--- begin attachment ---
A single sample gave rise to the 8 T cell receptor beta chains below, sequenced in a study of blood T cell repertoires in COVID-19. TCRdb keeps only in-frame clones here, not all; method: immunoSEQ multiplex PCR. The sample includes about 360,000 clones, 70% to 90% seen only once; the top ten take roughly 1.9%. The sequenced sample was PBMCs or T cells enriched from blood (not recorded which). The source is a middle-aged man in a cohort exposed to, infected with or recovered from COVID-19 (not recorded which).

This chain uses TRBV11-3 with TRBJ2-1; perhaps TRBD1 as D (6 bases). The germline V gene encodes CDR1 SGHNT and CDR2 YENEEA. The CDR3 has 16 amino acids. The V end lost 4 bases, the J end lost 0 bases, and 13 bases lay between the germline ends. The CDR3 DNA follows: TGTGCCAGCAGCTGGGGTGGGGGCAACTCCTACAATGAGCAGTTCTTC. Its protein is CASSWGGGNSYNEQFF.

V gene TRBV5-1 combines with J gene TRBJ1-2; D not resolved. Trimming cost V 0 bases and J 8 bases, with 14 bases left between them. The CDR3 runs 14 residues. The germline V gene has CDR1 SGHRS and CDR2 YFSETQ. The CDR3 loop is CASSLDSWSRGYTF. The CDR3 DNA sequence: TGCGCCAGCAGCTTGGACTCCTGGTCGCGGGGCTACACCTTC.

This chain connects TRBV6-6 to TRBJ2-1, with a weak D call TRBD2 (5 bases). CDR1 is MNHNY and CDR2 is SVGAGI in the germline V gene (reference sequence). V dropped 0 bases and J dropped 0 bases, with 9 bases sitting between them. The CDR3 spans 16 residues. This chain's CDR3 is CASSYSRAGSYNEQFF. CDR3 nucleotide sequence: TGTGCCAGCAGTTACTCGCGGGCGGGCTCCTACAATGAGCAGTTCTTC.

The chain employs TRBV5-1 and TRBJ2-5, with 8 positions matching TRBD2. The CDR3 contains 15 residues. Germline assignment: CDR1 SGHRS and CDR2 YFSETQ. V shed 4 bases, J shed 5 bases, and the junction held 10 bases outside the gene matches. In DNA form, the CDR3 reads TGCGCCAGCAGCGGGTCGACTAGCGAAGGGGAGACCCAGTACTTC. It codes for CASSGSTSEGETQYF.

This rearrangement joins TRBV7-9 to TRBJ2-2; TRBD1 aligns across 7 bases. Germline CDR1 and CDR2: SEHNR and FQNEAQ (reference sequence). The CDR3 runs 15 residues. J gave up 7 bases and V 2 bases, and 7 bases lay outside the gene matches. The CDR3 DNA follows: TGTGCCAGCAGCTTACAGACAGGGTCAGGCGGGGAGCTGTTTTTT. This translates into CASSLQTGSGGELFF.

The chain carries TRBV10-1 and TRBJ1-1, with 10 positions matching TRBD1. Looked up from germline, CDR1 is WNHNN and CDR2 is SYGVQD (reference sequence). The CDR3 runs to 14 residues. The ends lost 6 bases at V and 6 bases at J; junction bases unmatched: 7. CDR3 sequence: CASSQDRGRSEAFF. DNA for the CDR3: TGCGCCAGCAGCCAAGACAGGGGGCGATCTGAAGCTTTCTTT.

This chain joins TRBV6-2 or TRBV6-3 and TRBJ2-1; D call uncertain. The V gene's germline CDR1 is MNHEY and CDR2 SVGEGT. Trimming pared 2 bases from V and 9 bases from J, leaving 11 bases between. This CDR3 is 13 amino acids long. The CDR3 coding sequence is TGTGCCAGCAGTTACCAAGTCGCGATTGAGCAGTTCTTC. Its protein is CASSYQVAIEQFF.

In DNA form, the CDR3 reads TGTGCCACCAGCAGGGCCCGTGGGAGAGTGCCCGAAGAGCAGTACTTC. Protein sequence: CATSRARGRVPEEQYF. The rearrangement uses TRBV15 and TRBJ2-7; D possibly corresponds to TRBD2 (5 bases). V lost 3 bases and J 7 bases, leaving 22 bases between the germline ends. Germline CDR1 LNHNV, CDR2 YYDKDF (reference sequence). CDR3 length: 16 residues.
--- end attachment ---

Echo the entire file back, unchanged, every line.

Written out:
A single sample gave rise to the 8 T cell receptor beta chains below, sequenced in a study of blood T cell repertoires in COVID-19. TCRdb keeps only in-frame clones here, not all; method: immunoSEQ multiplex PCR. The sample includes about 360,000 clones, 70% to 90% seen only once; the top ten take roughly 1.9%. The sequenced sample was PBMCs or T cells enriched from blood (not recorded which). The source is a middle-aged man in a cohort exposed to, infected with or recovered from COVID-19 (not recorded which).

This chain uses TRBV11-3 with TRBJ2-1; perhaps TRBD1 as D (6 bases). The germline V gene encodes CDR1 SGHNT and CDR2 YENEEA. The CDR3 has 16 amino acids. The V end lost 4 bases, the J end lost 0 bases, and 13 bases lay between the germline ends. The CDR3 DNA follows: TGTGCCAGCAGCTGGGGTGGGGGCAACTCCTACAATGAGCAGTTCTTC. Its protein is CASSWGGGNSYNEQFF.

V gene TRBV5-1 combines with J gene TRBJ1-2; D not resolved. Trimming cost V 0 bases and J 8 bases, with 14 bases left between them. The CDR3 runs 14 residues. The germline V gene has CDR1 SGHRS and CDR2 YFSETQ. The CDR3 loop is CASSLDSWSRGYTF. The CDR3 DNA sequence: TGCGCCAGCAGCTTGGACTCCTGGTCGCGGGGCTACACCTTC.

This chain connects TRBV6-6 to TRBJ2-1, with a weak D call TRBD2 (5 bases). CDR1 is MNHNY and CDR2 is SVGAGI in the germline V gene (reference sequence). V dropped 0 bases and J dropped 0 bases, with 9 bases sitting between them. The CDR3 spans 16 residues. This chain's CDR3 is CASSYSRAGSYNEQFF. CDR3 nucleotide sequence: TGTGCCAGCAGTTACTCGCGGGCGGGCTCCTACAATGAGCAGTTCTTC.

The chain employs TRBV5-1 and TRBJ2-5, with 8 positions matching TRBD2. The CDR3 contains 15 residues. Germline assignment: CDR1 SGHRS and CDR2 YFSETQ. V shed 4 bases, J shed 5 bases, and the junction held 10 bases outside the gene matches. In DNA form, the CDR3 reads TGCGCCAGCAGCGGGTCGACTAGCGAAGGGGAGACCCAGTACTTC. It codes for CASSGSTSEGETQYF.

This rearrangement joins TRBV7-9 to TRBJ2-2; TRBD1 aligns across 7 bases. Germline CDR1 and CDR2: SEHNR and FQNEAQ (reference sequence). The CDR3 runs 15 residues. J gave up 7 bases and V 2 bases, and 7 bases lay outside the gene matches. The CDR3 DNA follows: TGTGCCAGCAGCTTACAGACAGGGTCAGGCGGGGAGCTGTTTTTT. This translates into CASSLQTGSGGELFF.

The chain carries TRBV10-1 and TRBJ1-1, with 10 positions matching TRBD1. Looked up from germline, CDR1 is WNHNN and CDR2 is SYGVQD (reference sequence). The CDR3 runs to 14 residues. The ends lost 6 bases at V and 6 bases at J; junction bases unmatched: 7. CDR3 sequence: CASSQDRGRSEAFF. DNA for the CDR3: TGCGCCAGCAGCCAAGACAGGGGGCGATCTGAAGCTTTCTTT.

This chain joins TRBV6-2 or TRBV6-3 and TRBJ2-1; D call uncertain. The V gene's germline CDR1 is MNHEY and CDR2 SVGEGT. Trimming pared 2 bases from V and 9 bases from J, leaving 11 bases between. This CDR3 is 13 amino acids long. The CDR3 coding sequence is TGTGCCAGCAGTTACCAAGTCGCGATTGAGCAGTTCTTC. Its protein is CASSYQVAIEQFF.

In DNA form, the CDR3 reads TGTGCCACCAGCAGGGCCCGTGGGAGAGTGCCCGAAGAGCAGTACTTC. Protein sequence: CATSRARGRVPEEQYF. The rearrangement uses TRBV15 and TRBJ2-7; D possibly corresponds to TRBD2 (5 bases). V lost 3 bases and J 7 bases, leaving 22 bases between the germline ends. Germline CDR1 LNHNV, CDR2 YYDKDF (reference sequence). CDR3 length: 16 residues.